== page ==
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Extra federal unemployment benefits will soon end

The $300 additional weekly payments are set to expire in September

CHARLOTTE, N.C. — Hundreds of thousands of Americans have relied on unemployment benefits are the COVID-19 recession, but those additional federal benefits are set to expire on September 5th.  This means most people receiving unemployment will start getting $300 less, and some gig workers and freelancers will stop getting it altogether -- just like pre-pandemic. 

The Bureau of Labor Statistics reported that the economy added 943,000 jobs in July. According to the NC Department of Commerce, North Carolina lost almost 900 thousand workers at the peak of the COVID-19 recession, but only a fraction of those workers looked for another job.

Now many of those workers will stop receiving additional unemployment benefits allotted to help during the pandemic in less than a month. In South Carolina, Governor Henry McMaster chose to end those benefits early -- on June 30th. 

Now there are signs that overall things are going well in South Carolina. Gov. McMaster ended additional unemployment benefits on June 30th – since then unemployment claims in the state dropped by 60 percent, according to data from the South Carolina Department of Workforce and Employment.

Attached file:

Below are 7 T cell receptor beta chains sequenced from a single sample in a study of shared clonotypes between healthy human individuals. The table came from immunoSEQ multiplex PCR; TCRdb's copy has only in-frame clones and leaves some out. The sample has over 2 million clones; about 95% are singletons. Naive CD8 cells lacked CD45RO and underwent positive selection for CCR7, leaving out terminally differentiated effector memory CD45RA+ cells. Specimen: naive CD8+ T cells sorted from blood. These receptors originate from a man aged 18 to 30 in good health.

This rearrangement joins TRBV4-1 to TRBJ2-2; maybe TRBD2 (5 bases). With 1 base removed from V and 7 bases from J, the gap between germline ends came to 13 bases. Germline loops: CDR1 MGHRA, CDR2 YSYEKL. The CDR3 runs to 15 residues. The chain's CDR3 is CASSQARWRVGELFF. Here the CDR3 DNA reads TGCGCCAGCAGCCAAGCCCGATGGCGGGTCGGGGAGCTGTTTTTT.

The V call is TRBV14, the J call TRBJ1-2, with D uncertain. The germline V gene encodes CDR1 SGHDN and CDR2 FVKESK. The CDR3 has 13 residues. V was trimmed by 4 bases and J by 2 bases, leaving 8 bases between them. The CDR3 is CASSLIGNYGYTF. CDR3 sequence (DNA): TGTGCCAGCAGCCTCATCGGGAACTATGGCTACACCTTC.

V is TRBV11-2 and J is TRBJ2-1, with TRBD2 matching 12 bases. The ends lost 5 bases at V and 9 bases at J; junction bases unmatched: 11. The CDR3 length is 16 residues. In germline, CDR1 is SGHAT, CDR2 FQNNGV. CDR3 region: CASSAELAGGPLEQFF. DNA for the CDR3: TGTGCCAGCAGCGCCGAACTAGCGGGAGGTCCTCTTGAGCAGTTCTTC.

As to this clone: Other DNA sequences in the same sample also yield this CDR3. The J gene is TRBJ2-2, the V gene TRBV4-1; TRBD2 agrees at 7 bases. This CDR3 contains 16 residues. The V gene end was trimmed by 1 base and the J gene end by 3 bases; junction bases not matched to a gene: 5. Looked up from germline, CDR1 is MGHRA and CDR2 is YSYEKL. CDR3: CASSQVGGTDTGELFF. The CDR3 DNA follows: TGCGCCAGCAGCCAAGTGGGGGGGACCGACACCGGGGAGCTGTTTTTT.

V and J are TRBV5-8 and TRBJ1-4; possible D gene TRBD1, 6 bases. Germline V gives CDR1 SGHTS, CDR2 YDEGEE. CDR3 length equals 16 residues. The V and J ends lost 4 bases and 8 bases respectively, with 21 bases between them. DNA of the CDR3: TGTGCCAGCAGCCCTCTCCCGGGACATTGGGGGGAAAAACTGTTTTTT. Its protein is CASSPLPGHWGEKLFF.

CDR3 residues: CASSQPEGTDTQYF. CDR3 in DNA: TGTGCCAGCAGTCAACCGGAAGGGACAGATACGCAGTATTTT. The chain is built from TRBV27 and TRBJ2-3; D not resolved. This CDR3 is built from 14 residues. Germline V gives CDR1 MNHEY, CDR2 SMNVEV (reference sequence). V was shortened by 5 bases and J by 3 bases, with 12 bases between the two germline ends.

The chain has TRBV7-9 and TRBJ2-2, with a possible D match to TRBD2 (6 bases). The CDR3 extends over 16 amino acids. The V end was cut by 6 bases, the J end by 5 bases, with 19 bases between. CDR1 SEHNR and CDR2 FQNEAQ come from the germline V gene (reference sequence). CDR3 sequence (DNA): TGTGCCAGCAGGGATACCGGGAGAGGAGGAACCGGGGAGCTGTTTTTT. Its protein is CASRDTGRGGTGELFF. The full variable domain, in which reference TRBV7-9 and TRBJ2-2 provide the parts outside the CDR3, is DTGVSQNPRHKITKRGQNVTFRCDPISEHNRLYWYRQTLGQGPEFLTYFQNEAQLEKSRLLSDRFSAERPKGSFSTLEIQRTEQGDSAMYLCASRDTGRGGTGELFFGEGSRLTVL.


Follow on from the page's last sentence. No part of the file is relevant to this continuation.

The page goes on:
Yet some businesses are still struggling to hire. Kevin Cooper, general manager at Danny's Pizza in Rock Hill, was hopeful earlier in the summer that cutting benefits would help fill openings.  That hasn't happened for him yet. 

“Before the pandemic, we were fully staffed," said Cooper, "We didn’t have turnover, we didn’t have people going to other places. We constantly had people come in wanting jobs.”

Cooper said now he is so short-staffed, he had to cut hours to just three days a week. 

"I'm not sure why the applications aren't coming in," said Cooper, "It just stumbles me, like I just don't know."

He says it could be because school hasn't started yet and people are still on vacation. 

There are many possible reasons as to why employees are choosing not to return to work, but if the workforce doesn’t rebound soon, some businesses may not make it.

“There is a need to be worried, because no matter if we have employees or not, we still have our rent, we still have our utilities,” Cooper said.

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